LONDON (Aug. 29)
The Sofia radio today announced officially that all anti-Jewish laws in Bulgaria have been rescinded by the government and that the Bulgarian Commissariat for Jewish Affairs will be dissolved.
The Jewish Consistoire, representing the of the Jewish communities throughout Bulgaria, will be re-established by the government and will resume its seat in Sofia to where Jews are returning after two years of banishment, it is reported by Reuters.
Anti-Jewish laws were first introduced by the pro-Nazi Bulgarian Government in 1941. The full list of Nuremberg Laws was promulgated when the Sobrajne adopted a resolution in June 1942 giving full power to the government “to settle the Jewish question.” The resolution was adopted over the bitter opposition of many of the deputies and after a protracted debate which lasted for several days.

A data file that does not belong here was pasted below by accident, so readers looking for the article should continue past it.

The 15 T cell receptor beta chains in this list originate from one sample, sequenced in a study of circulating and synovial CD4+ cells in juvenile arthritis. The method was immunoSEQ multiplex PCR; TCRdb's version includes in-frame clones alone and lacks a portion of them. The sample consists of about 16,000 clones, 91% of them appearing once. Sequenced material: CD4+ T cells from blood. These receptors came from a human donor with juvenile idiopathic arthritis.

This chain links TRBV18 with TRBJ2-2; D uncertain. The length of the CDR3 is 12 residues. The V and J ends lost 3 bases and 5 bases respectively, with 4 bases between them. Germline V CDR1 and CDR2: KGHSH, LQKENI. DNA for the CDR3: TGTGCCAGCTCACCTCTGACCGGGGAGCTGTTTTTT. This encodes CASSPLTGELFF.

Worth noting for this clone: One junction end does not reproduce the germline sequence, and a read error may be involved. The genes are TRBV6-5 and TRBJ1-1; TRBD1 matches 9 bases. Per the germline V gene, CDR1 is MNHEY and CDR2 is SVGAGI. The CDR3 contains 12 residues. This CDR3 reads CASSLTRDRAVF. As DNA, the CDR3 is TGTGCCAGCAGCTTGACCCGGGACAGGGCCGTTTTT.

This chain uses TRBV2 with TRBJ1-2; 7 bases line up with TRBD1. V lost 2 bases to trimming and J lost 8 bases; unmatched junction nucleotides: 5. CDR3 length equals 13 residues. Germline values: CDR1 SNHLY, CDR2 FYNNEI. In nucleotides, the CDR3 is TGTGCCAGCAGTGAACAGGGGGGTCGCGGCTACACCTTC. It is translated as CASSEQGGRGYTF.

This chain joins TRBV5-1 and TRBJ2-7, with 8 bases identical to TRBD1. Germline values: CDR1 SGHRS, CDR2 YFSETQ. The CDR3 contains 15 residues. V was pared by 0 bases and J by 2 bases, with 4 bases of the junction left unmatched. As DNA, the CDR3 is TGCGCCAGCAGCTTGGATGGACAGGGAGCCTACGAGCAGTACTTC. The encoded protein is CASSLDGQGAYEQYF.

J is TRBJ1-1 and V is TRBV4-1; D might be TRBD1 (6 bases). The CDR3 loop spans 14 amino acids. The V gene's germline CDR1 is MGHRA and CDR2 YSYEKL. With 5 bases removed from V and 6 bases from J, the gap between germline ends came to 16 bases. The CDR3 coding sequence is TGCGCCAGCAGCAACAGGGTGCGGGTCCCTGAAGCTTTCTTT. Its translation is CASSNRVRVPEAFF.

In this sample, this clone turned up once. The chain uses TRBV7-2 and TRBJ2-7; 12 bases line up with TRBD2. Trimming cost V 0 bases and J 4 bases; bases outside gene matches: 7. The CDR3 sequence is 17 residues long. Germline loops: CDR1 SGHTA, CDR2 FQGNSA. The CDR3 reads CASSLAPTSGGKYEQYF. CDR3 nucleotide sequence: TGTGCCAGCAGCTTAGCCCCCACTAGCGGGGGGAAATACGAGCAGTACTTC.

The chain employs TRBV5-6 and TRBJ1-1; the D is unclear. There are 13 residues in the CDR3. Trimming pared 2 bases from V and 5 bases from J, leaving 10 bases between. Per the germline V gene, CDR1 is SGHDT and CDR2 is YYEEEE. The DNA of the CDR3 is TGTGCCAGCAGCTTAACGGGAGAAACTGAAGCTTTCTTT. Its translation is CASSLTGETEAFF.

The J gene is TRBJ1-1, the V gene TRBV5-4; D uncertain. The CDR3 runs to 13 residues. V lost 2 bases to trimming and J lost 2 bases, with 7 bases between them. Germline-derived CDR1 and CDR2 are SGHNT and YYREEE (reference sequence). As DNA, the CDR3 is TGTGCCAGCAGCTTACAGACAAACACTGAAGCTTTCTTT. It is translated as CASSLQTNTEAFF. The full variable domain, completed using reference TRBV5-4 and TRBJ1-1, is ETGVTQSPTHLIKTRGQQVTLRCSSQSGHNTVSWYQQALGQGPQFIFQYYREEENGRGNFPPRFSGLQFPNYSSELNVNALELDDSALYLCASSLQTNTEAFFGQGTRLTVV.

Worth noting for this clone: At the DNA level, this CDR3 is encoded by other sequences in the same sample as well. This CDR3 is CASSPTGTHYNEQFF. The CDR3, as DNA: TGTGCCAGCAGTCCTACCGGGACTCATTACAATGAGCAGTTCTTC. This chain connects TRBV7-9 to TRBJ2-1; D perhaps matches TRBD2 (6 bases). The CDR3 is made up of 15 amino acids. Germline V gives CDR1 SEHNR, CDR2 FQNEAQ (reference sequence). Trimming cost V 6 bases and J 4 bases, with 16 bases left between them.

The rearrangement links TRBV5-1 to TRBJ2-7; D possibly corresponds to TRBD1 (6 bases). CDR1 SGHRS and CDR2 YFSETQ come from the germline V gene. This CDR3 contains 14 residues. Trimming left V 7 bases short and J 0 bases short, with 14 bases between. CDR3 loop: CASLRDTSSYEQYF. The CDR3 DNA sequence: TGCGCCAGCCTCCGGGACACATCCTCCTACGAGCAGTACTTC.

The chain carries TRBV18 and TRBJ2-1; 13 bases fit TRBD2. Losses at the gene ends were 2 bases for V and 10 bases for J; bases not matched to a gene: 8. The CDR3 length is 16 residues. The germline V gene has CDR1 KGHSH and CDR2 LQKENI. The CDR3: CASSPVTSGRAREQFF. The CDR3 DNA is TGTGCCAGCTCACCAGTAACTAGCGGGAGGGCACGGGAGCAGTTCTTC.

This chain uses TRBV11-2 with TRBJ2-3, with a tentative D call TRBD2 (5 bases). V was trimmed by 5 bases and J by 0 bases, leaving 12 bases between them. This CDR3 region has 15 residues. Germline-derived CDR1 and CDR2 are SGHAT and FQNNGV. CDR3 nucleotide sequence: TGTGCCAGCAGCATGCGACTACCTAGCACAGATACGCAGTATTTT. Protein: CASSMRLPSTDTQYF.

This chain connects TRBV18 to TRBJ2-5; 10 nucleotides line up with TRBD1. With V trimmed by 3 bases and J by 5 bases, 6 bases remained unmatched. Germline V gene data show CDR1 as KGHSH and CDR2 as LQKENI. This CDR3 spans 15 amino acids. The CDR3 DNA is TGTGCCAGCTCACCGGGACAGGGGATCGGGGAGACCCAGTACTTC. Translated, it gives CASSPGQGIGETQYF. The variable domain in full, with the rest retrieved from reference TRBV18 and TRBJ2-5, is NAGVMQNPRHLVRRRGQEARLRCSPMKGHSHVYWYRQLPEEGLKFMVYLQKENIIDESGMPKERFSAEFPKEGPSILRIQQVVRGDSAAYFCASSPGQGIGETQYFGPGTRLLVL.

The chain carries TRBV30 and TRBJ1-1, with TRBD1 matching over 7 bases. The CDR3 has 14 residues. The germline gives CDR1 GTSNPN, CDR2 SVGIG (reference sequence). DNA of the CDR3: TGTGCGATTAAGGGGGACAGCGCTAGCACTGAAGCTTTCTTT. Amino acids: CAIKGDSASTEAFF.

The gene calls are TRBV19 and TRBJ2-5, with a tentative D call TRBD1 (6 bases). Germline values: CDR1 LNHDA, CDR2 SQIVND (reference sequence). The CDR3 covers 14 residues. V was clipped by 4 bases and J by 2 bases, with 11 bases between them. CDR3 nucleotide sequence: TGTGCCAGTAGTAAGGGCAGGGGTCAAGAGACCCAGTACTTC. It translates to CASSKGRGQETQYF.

Following the adoption of this resolution, the Bulgarian Government started the confiscation of Jewish property and the deportation of Jews from Sofia. Protests and even street demonstrations by the population against the deportation of Jews from Sofia were unavailing.
With the abolition of the anti-Jewish laws and with the return of Jews from various “ghetto villages” to their homes in Sofia and other Bulgarian cities, the question of restoration of confiscated Jewish property will be dealt with by the government in coordination with representatives of the Jewish Consistoire, it was reported here from Istanbul. Jews are already being permitted to withdraw funds from their bank accounts which had been “frozen.”